Abstract

Magnetorheological (MR) and electrorheological (ER) fluids possess rheological or flow properties that can be controllably altered by the application of electric or magnetic fields, respectively. These fluids typically consist of dispersions of micrometer-sized dielectric or soft ferro (ferri) magnetic particles that become aligned in the presence of an external electric or electrical magnetic field, respectively. Such patterns in the material, which disappear when the field is removed, cause the material to resist mechanical deformation. This controllable property of the fluids allows them to be used in adaptive-passive actuators.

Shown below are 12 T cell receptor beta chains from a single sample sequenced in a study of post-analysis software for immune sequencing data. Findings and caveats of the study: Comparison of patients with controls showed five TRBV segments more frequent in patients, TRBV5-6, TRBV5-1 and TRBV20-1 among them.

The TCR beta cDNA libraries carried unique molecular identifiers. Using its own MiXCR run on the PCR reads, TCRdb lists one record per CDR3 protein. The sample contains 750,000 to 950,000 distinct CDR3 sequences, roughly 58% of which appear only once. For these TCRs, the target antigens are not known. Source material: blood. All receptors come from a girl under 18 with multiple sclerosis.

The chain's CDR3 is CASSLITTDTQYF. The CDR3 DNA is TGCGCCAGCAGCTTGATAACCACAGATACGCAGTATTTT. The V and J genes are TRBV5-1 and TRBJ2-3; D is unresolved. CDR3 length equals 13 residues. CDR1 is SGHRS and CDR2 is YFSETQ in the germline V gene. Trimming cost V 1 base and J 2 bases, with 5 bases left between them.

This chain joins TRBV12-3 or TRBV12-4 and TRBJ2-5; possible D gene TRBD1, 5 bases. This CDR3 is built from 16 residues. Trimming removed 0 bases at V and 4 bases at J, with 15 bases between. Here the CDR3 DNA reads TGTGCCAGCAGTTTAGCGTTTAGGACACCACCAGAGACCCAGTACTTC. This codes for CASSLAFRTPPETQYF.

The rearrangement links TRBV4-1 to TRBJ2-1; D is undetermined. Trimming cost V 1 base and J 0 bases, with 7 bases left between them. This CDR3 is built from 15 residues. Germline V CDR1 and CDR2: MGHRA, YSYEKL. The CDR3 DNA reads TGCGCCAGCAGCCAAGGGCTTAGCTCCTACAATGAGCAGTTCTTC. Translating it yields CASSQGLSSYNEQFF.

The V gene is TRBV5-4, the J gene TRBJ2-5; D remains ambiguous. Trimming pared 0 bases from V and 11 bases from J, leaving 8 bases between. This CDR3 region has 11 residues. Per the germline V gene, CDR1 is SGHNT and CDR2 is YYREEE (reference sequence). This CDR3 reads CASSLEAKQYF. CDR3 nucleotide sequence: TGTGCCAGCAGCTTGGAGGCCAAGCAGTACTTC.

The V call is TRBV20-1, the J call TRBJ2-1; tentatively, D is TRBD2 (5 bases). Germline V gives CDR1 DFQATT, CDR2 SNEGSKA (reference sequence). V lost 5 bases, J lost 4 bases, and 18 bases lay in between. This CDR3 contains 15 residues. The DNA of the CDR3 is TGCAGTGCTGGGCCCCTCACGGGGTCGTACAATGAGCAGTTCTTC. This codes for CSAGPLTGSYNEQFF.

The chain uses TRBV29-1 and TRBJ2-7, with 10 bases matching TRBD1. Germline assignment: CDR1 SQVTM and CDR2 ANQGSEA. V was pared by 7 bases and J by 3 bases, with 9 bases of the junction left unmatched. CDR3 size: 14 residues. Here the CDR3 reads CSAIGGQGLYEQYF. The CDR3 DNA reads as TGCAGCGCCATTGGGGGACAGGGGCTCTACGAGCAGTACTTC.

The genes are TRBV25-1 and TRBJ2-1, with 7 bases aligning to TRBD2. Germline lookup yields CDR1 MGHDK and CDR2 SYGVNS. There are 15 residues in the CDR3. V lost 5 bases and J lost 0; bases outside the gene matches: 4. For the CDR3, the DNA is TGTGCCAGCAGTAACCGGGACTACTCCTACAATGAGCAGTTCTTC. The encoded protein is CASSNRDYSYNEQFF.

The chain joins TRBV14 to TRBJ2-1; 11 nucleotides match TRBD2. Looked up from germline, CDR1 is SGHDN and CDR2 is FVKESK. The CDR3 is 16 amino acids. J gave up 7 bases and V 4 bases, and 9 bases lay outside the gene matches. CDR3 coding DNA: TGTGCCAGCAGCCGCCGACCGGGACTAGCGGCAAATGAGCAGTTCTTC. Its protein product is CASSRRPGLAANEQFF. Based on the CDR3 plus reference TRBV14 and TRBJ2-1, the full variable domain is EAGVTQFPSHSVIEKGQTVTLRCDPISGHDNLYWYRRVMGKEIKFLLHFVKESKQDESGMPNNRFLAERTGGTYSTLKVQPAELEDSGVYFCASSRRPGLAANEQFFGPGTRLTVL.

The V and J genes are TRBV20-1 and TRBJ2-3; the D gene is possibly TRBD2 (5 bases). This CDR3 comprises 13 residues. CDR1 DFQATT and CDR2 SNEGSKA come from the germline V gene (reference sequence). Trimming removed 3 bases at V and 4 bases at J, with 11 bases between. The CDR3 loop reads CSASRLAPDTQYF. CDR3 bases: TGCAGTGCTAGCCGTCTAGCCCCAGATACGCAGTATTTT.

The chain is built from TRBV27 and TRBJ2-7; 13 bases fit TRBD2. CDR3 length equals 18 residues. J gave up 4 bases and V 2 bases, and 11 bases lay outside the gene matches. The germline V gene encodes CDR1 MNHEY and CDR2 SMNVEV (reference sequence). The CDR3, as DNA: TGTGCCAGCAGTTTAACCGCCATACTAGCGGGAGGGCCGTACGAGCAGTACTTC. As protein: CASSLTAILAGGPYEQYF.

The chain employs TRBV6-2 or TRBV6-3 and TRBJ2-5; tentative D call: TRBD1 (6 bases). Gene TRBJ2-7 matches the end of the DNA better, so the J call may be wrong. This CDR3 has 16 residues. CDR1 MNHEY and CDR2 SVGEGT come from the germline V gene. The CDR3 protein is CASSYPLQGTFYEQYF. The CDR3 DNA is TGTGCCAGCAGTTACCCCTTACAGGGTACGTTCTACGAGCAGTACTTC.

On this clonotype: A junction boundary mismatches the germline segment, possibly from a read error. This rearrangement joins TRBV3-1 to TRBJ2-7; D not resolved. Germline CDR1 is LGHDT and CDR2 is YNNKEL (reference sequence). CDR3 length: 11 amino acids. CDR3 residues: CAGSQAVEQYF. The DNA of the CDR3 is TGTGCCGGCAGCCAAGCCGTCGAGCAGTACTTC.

This paper presents the results of a preliminary experimental investigation into the performance of the MR fluids in a linear vibration damper. A squeeze-flow MR fluid damper is used to suppress vibrations of a simply supported beam. Four different MR fluids are compared.

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